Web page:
Amy Gazaway, Career Development Coordinator for Oklahoma State University – College of Agricultural Sciences and Natural Resources, has been to so many AgCareers.com Roundtable events that she says she’s lost count. Which is why she wants to let university professionals know what they also stand to gain and how they can develop their careers at the annual Ag & Food HR Roundtable presented by AgCareers.com.
Why have you continued to attend the Roundtable? What is valuable about it for university professionals, specifically?
The AgCareers.com HR Roundtable provides the best opportunity for university professionals to develop relationships with and learn from industry representatives about how to best prepare students for and connect students to industry talent needs. There is no other opportunity that brings together the number of industry organizations specifically in agriculture and food for this purpose.
One of the most enjoyable parts of my job is the Ag & Food HR Roundtable. From the gathering of ideas and input of our Organizing Committee and then molding that into an agenda that will intrigue and provide solutions to the challenges our audience faces. To the meeting new people and making valuable connections for myself but also among the participants. Each step along the way is rewarding, knowing that this event provides a unique opportunity for human resource and university/college career services professionals within agriculture and food found nowhere else.
It is hard to believe that this will be the Roundtable’s fifteenth year. Yes, I know this ages me, but I’m lucky enough to say I’ve been a part of all but the first one! Plan to join us for a fun celebration of 15 years of success, August 1 – 3 in Kansas City, MO. Our Organizing Committee, yet again, has developed a great agenda and we have plenty of fun networking opportunities – can I say, Boulevard Brewery!!!
AgCareers.com is anxiously awaiting and preparing for the 2017 Ag & Food HR Roundtable in Kansas City, Missouri! This year’s event takes place from August 1-3 and, as always, is chock-full of exciting sessions with a broad range of topics. Not sure if you’d like to attend? Longtime Roundtable attendee Tina Dorner with CHS, Inc. may persuade you with her answers to these questions regarding the 2017 Roundtable:
What keeps you returning to the Roundtable each year?
Each year the roundtable topics are current and relevant to the agriculture industry. It’s an opportunity for me to learn from the presenters and to network with other HR and educational professionals in agriculture.
Wow! What a jam packed few days!
I absolutely loved attending my first AgCareers.com Ag & Food HR Roundtable and look forward to being able to attend again. The networking is amazing! I loved watching all different types of companies from different places with similar goals and challenges get together and share ideas, laugh about similar stories or just vent! Whether it was at a breakfast, break in between sessions or reception in the evening you could spot information being spread throughout.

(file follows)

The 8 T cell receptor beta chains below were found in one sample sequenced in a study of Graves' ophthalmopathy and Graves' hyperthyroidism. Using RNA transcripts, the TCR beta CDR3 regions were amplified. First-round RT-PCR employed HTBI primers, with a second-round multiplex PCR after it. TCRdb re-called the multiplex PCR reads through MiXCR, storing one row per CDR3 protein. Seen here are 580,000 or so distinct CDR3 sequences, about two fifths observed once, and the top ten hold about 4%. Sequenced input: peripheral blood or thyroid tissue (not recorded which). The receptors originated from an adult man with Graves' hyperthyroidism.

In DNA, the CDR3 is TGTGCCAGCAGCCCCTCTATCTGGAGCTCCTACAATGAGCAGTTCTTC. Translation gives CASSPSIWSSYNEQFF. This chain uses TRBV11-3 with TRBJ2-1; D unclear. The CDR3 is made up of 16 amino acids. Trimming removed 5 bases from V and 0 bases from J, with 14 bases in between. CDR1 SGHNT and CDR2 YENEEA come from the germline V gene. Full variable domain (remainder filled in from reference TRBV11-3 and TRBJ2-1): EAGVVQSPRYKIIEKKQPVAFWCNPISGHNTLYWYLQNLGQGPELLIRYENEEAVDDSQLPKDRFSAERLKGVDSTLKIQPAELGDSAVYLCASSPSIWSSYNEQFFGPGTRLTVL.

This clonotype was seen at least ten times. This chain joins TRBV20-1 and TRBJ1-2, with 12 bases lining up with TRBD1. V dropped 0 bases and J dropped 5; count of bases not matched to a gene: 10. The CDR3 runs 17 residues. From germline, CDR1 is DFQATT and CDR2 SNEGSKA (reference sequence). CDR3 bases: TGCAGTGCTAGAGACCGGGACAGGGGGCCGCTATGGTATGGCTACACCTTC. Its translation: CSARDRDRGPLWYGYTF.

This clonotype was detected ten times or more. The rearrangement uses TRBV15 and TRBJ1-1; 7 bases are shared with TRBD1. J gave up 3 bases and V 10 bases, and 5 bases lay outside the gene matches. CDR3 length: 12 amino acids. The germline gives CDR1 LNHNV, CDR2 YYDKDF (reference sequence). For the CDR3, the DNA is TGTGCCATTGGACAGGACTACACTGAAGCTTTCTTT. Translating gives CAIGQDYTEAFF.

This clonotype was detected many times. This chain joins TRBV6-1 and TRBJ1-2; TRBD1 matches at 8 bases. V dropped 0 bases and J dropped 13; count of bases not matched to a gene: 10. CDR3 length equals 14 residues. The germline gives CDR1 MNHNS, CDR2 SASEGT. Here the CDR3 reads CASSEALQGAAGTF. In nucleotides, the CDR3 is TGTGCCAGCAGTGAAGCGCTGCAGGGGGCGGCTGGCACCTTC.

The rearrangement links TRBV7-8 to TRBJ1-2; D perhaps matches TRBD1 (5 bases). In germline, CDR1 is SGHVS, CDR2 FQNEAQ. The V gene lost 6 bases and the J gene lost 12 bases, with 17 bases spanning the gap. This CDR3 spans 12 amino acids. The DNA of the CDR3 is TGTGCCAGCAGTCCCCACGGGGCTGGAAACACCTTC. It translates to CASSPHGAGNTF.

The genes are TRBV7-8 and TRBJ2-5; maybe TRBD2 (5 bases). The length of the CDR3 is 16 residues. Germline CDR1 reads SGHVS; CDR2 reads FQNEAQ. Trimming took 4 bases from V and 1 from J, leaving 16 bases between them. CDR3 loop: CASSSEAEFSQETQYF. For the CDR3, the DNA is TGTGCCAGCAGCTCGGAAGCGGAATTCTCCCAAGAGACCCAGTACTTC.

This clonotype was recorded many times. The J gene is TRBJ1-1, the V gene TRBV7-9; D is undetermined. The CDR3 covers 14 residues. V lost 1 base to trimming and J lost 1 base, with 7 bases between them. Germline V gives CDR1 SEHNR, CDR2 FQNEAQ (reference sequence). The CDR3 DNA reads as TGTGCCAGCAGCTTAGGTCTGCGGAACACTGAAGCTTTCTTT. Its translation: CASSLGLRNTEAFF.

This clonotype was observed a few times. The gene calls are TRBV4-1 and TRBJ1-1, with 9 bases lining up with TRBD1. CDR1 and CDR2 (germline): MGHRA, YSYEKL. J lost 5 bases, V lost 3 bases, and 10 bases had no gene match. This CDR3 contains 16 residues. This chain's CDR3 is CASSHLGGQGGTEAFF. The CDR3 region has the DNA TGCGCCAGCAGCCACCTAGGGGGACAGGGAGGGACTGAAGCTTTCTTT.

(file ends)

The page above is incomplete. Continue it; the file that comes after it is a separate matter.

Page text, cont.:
For me it was awesome to be able to meet people I email and talk to over the phone live and in the flesh! One of my most memorable experiences is when a client told me they expected me to be taller! Well I am all of 5 feet tall but I guess my voice sounds a lot bigger!
Have you secured your spot at the 2016 Ag & Food HR Roundtable yet? You don’t want to miss it! There about as many reasons to attend this valuable HR conference as there are attendees, but the main ones our guests list year after year are:
• Invaluable networking with industry professionals
• Educational and collaborative sessions discussing problems in agricultural recruitment and retention
• A chance to re-energize from the daily grind and return to work refreshed and ready to take action
Historically, agricultural employers such as human resources professionals, recruiting and hiring managers have been the bulk of attendees at each Ag & Food HR Roundtable. This year, we look forward to seeing more than 100 in attendance along with collegiate career services professionals and association representatives from strong agricultural organizations such as FFA and AFA.
The countdown is on! With less than a month to go before the AgCareers.com Ag & Food HR Roundtable, it’s time to get those last-minute registrations in to guarantee your spot to this fun, educational networking event held in Des Moines, Iowa August 2-4, 2016.
The Ag & Food HR Roundtable is an incredibly unique event tailored to all parties involved in the active recruitment and retention of North America’s agricultural workforce. This event sees all kinds of professionals in human resources, recruitment, college career services and agricultural associations from all industries come together to bond over the common issues we face and how we can work together to continue to build the agricultural industry.
As mentioned, career services personnel from universities, colleges and community colleges across the United States and Canada are a crucial part of the Ag & Food HR Roundtable, as major agricultural companies and association representatives are eager to connect with them in order to better their recruitment efforts. University professionals also take advantage of gathering with agriculture-specific career services professionals to share strategies and explore solutions to problems with one another.